Khalilise, God of Doors
Kah-lee-lee-suh (a.k.a. The Waywatcher)
The gateway is a liminal space, neither here nor there. As we move from one space to the next - be it from this room to that, outside to inside, life to death - the moment of the crossing is cosmologically important. It determines how we are received in the new space, how we apprehend it, as well as how we are perceived in the space we have left. Though we may be in Khalilise's realm for but a moment, we owe him for his blessings in our passage.There are many doors in Samavra, and one might think that walking through one would not be noteworthy. But few Vessuna step across a threshold of any type without a thought for Khalilise, who watches over doorways and boundaries.
Holy Books & Codes
There is no known text of Khalilise. His church is rather small, considering the number of (admittedly casual) prayers he receives daily. The clergy do not hold regular services, but rather preside over blessings of new thresholds - be that the door of a new building, the first official step onto a new ship, or the construction of a new skyroad. Though he is not the god of death, that is another common time for prayers to the Waywatcher.
Divine Symbols & Sigils
A gap or arch in a wall, often represented simply as a black stripe between two white ones. In the lower, older levels of Samavra, one finds inscriptions in which Khalilise is represented by two mountains side-by-side. Scholars suggest that his origins as a god of passage are rooted in a time before the founding of the city, when the Vessuna were a migratory people and a route through the mountains saved them from depredation. However, these notions are little more than speculation. Doorways in Samavra have an inset at the base, traditionally a small stone with the first letter of the god's name inscribed. It is considered ill luck to pass through without setting foot on the gate stone. Parents scolding children for rushing through doors without doing so is a commonplace occurrence.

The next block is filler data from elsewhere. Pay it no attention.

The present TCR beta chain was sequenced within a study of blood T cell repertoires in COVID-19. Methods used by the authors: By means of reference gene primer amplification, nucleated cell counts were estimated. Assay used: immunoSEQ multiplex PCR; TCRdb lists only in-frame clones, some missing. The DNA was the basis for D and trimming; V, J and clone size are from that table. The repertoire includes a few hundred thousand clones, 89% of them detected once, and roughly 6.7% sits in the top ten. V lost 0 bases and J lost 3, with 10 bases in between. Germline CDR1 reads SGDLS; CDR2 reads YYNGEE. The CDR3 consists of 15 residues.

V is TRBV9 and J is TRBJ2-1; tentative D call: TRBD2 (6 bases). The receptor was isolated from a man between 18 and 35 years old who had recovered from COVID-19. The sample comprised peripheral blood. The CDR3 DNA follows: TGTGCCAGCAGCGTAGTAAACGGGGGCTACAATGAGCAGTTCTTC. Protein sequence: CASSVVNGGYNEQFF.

Seka, Herald of KhaliliseCats, it is said, exist between worlds, slipping through spaces or out of sight when they should not be able to. This is believed to be due to their progenitor. Seka, usually pictured as mottled black and white with bright green eyes, is the god's companion. Cats are sometimes used to represent aspects of the religion. When one is underfoot in the doorway, for example, Khalilise's priests would caution that it is delivering a message from the Waywatcher: be mindful of some threshold in the near future, for it will have more impact than it seems at first.
Tenets of Faith
Khalilise demands little from his followers beyond mindfulness when passing from one space to the next.
The moment the year turns from old to new is the holiest moment in Khalilise's church. He is not the only deity to hold the new year sacred, but his brief, quiet ceremony is observed in the midst of an otherwise boisterous celebration. Beginning at midnight, the huge bell atop the government building slowly peals twelve times, each allowed to completely die away before the next is struck. Smaller bells across the city join in from the second chime, and individuals may ring personal chimes. No words are spoken. The time is meant to be spent in prayer and reflection before heading into the bustle and business of the new year. It is considered both bad form and ill luck to disrupt these contemplative minutes, though allowances are made for the young and the mad. (The latter is mostly because Nevaris, god of madness, is said to have a special relationship with Khalilise, ranging from best friend to lover depending on the story one reads.)
His fur is usually depicted as blue-grey.
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